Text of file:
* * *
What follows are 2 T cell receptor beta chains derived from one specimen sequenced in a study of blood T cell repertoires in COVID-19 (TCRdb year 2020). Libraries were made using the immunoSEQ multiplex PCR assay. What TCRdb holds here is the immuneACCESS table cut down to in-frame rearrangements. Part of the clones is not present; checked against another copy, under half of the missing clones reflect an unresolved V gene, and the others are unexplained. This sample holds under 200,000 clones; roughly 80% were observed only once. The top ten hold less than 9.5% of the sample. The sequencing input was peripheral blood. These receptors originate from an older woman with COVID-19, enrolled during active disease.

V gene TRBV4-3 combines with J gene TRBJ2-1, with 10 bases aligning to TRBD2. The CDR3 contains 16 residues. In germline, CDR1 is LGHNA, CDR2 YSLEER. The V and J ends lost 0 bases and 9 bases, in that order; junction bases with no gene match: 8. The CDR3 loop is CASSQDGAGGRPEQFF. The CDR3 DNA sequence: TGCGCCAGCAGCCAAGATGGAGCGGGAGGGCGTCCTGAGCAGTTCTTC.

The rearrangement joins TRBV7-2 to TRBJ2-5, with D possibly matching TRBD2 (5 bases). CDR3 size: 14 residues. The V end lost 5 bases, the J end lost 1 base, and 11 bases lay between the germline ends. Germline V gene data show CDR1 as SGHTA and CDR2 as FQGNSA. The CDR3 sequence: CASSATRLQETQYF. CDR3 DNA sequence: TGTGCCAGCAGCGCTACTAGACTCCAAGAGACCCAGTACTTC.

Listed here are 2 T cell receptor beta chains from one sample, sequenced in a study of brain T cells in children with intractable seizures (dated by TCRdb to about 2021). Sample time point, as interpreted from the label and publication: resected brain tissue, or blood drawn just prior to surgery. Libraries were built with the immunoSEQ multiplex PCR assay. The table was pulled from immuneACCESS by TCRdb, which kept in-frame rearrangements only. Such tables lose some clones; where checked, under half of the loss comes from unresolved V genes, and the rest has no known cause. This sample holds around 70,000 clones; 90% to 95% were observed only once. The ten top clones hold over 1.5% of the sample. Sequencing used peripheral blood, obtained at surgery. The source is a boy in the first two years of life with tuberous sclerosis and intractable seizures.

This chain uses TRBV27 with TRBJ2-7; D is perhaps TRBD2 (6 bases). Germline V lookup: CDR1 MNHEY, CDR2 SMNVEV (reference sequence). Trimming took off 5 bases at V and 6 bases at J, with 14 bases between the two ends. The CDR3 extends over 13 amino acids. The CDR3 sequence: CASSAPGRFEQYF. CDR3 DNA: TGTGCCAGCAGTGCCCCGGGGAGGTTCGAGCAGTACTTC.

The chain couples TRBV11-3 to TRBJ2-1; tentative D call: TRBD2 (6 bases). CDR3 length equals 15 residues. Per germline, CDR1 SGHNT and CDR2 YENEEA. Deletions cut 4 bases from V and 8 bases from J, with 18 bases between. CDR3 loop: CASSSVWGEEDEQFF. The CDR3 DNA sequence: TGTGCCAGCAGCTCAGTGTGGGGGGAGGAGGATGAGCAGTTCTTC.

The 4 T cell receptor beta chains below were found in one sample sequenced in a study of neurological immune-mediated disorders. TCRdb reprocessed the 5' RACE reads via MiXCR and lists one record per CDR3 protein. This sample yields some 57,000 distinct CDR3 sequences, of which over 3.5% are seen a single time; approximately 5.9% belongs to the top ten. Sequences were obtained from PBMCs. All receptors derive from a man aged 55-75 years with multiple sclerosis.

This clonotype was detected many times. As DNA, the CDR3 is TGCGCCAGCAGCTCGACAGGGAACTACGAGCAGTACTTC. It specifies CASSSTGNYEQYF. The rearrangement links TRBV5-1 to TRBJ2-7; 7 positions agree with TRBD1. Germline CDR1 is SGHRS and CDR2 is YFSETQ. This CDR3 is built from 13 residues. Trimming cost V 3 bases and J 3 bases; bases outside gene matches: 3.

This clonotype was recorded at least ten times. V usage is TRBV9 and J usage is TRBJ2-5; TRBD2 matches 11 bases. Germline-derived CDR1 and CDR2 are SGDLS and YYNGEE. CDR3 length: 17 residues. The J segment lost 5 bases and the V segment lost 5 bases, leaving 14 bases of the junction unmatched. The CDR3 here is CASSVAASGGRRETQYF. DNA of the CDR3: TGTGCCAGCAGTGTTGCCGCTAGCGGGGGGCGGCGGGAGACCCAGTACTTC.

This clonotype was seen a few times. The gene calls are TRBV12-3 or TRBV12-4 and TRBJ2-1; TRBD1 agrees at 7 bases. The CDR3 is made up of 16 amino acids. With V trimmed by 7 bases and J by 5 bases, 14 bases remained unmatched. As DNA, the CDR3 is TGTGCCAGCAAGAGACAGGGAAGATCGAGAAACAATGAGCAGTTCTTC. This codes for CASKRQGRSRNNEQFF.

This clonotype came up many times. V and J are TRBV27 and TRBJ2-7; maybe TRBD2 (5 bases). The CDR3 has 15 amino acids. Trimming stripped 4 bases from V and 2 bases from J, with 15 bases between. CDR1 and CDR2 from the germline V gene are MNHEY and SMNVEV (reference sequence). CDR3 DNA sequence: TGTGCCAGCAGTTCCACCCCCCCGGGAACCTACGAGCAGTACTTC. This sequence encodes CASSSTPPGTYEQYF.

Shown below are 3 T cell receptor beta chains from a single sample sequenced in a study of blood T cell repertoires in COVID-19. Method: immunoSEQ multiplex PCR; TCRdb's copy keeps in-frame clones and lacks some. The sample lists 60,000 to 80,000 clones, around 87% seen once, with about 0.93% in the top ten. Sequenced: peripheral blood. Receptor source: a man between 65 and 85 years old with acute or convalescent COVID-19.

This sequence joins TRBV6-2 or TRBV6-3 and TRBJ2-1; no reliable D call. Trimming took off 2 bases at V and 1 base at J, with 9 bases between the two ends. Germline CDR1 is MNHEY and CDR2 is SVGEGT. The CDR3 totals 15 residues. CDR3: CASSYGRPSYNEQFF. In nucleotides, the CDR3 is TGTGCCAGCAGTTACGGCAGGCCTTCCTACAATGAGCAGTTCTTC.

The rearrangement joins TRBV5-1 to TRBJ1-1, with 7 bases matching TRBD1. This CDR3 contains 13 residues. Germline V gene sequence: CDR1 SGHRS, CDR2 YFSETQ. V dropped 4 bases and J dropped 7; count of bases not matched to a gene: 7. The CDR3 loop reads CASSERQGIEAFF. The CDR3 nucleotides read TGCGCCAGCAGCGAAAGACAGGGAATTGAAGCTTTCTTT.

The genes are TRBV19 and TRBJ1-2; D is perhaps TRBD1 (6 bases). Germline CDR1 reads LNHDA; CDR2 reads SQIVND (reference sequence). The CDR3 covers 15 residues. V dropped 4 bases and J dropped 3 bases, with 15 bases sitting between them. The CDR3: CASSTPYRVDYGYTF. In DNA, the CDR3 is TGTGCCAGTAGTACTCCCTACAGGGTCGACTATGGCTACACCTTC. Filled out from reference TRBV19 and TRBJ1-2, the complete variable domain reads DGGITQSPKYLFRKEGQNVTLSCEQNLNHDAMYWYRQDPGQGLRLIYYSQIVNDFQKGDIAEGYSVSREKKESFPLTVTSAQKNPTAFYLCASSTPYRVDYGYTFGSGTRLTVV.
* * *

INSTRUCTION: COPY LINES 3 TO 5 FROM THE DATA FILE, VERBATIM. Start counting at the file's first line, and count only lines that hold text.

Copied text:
The rearrangement joins TRBV7-2 to TRBJ2-5, with D possibly matching TRBD2 (5 bases). CDR3 size: 14 residues. The V end lost 5 bases, the J end lost 1 base, and 11 bases lay between the germline ends. Germline V gene data show CDR1 as SGHTA and CDR2 as FQGNSA. The CDR3 sequence: CASSATRLQETQYF. CDR3 DNA sequence: TGTGCCAGCAGCGCTACTAGACTCCAAGAGACCCAGTACTTC.

Listed here are 2 T cell receptor beta chains from one sample, sequenced in a study of brain T cells in children with intractable seizures (dated by TCRdb to about 2021). Sample time point, as interpreted from the label and publication: resected brain tissue, or blood drawn just prior to surgery. Libraries were built with the immunoSEQ multiplex PCR assay. The table was pulled from immuneACCESS by TCRdb, which kept in-frame rearrangements only. Such tables lose some clones; where checked, under half of the loss comes from unresolved V genes, and the rest has no known cause. This sample holds around 70,000 clones; 90% to 95% were observed only once. The ten top clones hold over 1.5% of the sample. Sequencing used peripheral blood, obtained at surgery. The source is a boy in the first two years of life with tuberous sclerosis and intractable seizures.

This chain uses TRBV27 with TRBJ2-7; D is perhaps TRBD2 (6 bases). Germline V lookup: CDR1 MNHEY, CDR2 SMNVEV (reference sequence). Trimming took off 5 bases at V and 6 bases at J, with 14 bases between the two ends. The CDR3 extends over 13 amino acids. The CDR3 sequence: CASSAPGRFEQYF. CDR3 DNA: TGTGCCAGCAGTGCCCCGGGGAGGTTCGAGCAGTACTTC.